Chasten, Pete’s husband, put out an initial tweet to engage supporters - he asked someone to donate US$616, as he and Pete were married on June 16. Within minutes there were plenty of likes and retweets, but most importantly someone took him up on the challenge and gave US$616! Using this momentum, Chasten thanked the donor via Twitter and started a thread asking for a donation in honour of the next meaningful date to Pete and him. It was quickly grabbed as well, and the process happened again and again.
This social engagement turned the gamification personal and it was double fold. Not only was engagement sparked and more people headed to the leaderboard to give, but supporters were also now giving their own meaningful amounts and sharing on social media even furthering the reach of the campaign. A fringe benefit of this engagement was that it inspired supporters to make meaningful contributions even if it did not put them on the leaderboard. For example, a music teacher who gave what they could, US$6.16, in response to Chasten’s tweet asking US$616.
Ultimately, this engagement coupled with gamification had supporters giving quickly and giving more than they would have if it were just a regular giving form with a clever marketing tagline.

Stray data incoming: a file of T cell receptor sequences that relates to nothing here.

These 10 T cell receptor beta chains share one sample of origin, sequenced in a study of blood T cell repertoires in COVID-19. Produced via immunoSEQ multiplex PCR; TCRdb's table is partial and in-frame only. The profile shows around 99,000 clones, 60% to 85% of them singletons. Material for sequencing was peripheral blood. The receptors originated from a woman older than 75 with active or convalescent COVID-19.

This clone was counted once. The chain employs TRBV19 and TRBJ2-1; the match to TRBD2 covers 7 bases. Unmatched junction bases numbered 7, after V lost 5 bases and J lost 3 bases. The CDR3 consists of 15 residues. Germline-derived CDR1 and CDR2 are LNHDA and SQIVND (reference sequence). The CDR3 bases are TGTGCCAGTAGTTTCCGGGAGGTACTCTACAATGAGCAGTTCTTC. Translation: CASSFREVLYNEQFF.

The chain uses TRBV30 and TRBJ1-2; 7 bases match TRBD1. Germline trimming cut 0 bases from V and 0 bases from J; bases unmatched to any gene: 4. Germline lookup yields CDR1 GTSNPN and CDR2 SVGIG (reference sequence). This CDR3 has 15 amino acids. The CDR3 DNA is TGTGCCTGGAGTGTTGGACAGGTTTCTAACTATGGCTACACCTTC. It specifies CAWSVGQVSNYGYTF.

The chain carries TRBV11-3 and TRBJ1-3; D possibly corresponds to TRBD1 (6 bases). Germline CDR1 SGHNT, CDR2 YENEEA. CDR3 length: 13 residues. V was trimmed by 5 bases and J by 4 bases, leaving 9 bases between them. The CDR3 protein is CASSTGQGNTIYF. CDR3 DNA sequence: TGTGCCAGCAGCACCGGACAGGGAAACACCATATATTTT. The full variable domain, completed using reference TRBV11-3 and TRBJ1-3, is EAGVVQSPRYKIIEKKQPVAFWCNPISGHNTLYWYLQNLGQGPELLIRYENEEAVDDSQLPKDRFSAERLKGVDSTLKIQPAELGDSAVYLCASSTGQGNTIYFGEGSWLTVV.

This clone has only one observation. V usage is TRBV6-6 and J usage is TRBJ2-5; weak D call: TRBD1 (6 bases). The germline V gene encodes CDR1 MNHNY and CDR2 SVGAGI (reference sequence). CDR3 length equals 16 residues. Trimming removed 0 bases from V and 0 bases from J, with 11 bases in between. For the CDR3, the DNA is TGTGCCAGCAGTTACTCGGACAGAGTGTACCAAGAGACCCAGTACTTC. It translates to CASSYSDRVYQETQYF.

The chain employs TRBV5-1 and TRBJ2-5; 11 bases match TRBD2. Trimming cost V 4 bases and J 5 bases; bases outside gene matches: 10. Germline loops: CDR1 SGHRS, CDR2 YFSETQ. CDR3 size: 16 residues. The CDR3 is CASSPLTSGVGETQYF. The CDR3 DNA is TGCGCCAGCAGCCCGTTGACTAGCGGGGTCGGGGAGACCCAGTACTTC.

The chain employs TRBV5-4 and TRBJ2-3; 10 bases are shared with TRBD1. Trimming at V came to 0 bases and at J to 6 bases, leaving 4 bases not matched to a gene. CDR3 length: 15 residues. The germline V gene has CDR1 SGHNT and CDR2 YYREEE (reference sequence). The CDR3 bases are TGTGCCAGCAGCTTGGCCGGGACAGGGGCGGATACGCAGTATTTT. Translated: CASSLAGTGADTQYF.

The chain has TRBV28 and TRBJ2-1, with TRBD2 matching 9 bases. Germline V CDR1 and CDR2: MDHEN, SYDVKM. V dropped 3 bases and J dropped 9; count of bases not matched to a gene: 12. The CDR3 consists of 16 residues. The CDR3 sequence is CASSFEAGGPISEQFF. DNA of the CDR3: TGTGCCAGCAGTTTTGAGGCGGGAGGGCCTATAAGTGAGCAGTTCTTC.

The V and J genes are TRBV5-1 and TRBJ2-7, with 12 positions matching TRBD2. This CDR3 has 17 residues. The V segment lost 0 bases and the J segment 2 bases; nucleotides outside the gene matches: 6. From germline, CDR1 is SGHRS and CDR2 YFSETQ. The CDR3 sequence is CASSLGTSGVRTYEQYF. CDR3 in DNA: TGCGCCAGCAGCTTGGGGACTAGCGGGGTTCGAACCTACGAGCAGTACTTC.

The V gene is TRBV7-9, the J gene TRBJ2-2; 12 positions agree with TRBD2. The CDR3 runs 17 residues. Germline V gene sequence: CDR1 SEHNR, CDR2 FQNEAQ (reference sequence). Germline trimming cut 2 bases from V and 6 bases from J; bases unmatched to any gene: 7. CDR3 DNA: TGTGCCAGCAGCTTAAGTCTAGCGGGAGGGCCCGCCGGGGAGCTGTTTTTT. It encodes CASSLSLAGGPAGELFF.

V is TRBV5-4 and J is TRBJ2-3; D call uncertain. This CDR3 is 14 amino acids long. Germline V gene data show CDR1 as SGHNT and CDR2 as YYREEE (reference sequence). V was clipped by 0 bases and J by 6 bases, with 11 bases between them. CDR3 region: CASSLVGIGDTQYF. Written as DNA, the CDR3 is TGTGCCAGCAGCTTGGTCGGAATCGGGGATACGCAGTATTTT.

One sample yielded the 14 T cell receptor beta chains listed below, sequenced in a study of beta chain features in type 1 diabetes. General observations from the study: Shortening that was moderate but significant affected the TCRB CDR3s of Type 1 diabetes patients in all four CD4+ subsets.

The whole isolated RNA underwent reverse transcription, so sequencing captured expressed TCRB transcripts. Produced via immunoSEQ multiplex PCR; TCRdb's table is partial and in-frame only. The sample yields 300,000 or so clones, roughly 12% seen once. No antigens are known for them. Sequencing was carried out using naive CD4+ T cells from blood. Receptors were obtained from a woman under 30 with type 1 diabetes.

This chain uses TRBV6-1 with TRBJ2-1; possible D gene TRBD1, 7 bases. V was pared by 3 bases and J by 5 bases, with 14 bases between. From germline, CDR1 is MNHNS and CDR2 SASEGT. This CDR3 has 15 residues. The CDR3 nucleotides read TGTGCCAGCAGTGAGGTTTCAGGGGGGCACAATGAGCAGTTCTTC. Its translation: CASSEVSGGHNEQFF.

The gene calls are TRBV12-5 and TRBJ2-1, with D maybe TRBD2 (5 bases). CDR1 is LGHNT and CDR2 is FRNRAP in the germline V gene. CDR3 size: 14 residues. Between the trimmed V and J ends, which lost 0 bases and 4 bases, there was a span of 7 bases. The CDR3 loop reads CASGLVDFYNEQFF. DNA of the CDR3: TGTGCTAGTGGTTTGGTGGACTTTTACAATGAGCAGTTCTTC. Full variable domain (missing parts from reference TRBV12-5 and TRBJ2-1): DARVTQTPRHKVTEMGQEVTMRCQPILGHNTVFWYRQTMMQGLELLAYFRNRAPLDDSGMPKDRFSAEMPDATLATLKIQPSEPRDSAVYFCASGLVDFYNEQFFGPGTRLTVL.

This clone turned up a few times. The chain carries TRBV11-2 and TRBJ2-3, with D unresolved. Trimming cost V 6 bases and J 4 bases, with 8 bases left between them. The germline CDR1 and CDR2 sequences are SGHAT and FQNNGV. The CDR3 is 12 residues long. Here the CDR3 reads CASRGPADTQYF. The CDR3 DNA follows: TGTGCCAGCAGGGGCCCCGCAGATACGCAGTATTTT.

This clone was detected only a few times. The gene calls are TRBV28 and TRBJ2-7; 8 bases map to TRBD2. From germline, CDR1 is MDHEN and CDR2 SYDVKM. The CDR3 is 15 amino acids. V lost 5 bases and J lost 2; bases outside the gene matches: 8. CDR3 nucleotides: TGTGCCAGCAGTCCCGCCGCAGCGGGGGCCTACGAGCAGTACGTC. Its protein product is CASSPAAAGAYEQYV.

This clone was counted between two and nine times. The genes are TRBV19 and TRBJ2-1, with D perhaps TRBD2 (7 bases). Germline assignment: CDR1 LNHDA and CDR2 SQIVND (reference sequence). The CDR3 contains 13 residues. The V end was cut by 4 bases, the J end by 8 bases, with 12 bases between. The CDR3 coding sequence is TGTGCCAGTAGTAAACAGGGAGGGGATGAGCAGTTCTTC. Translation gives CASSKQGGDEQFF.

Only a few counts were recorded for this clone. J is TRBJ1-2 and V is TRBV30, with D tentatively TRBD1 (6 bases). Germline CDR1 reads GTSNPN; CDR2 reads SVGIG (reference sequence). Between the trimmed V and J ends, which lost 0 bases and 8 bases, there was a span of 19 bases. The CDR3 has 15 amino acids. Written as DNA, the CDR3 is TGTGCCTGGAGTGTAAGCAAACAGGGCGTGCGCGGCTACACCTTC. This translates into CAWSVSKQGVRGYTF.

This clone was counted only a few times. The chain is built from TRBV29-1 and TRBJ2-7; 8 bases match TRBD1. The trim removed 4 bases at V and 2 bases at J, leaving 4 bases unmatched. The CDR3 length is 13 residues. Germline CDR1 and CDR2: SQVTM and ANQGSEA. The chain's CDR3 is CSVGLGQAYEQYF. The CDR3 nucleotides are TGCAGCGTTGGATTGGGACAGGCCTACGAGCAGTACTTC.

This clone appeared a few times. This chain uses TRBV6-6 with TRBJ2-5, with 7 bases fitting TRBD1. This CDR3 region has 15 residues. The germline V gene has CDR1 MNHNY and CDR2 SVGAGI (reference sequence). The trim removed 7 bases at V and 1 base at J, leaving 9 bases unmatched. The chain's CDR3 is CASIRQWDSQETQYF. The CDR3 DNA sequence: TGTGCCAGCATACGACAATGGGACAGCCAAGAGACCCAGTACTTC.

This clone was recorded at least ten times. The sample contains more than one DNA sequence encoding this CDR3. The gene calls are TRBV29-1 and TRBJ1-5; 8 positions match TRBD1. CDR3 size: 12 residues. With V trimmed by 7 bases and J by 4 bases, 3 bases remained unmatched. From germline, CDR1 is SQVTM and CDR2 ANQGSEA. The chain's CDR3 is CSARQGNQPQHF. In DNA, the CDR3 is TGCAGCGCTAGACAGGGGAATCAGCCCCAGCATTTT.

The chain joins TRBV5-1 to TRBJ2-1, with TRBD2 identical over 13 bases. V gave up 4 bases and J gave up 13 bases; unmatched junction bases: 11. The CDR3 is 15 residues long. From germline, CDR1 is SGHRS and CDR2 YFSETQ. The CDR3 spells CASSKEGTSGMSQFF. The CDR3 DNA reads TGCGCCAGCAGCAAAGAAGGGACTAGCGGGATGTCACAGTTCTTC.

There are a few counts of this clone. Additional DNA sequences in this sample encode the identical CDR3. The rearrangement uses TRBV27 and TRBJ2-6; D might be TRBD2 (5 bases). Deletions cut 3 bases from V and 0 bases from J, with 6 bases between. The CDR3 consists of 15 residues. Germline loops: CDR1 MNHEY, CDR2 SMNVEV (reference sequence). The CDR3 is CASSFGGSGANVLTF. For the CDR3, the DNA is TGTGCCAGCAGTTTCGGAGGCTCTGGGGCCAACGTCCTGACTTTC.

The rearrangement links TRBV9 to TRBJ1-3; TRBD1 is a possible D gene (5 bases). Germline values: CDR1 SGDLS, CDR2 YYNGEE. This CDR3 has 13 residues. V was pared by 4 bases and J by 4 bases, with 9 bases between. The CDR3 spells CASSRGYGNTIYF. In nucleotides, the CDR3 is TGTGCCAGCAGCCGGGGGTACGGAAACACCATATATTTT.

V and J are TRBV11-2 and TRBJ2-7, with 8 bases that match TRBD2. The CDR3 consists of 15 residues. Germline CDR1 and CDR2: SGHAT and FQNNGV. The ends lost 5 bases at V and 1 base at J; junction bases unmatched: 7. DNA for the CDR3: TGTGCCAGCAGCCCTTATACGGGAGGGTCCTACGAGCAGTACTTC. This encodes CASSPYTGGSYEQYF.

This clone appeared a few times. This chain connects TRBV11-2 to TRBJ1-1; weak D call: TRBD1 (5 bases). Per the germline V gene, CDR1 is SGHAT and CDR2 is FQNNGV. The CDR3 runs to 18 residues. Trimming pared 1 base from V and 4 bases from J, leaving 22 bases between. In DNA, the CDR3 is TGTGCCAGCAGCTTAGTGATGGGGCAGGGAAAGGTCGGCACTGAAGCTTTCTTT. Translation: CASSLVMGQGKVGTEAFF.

This campaign raised more money and it did so in a personal way that sparked further engagement.
From donors’ responses on Twitter, it was clear that people were noting that even though they gave moments ago on the regular campaign site, the gamification drew them to support again! People who were initially were going to give a smaller amount, increased their support because the spot was taken, and they still wanted to contribute. The dynamic duo of gamification and meaningful social engagement paid dividends for the cause!
Simple, yet brilliant! Of course, the idea on its own merit is great, but this campaign was brilliant for three reasons: it was a clever use of gamification, it sparked engagement and it could be adapted for multiple uses.
It’s sometimes difficult to get a clear idea of political campaign fundraising results but many donors donated multiple times in a bid to ‘win’ the game. It was most certainly a success.
Influence / impact
While all that is great, the best fundraising ideas are made better when they are adaptable – and this idea is just that – adaptable!
The idea could be relatively simple to emulate. If you’ve got the budget, create a sleek, branded site like Pete’s and couple it with a social media effort. If you’re short on budget or have a smaller staff, create a social media campaign around giving a meaningful amount on your current website or through mail. A great example would be to incorporate this idea into a giving day where you are trying to garner support in a short time period or maybe even as part of your organisation’s Giving Tuesday efforts. The options are endless and advantages plentiful.
*Ryan Steele presented this superb campaign at the first-ever edition of IWITOT: The Americas on January 26, 2021. If you would like to order a full recording of this inspiring event, please email firstname.lastname@example.org.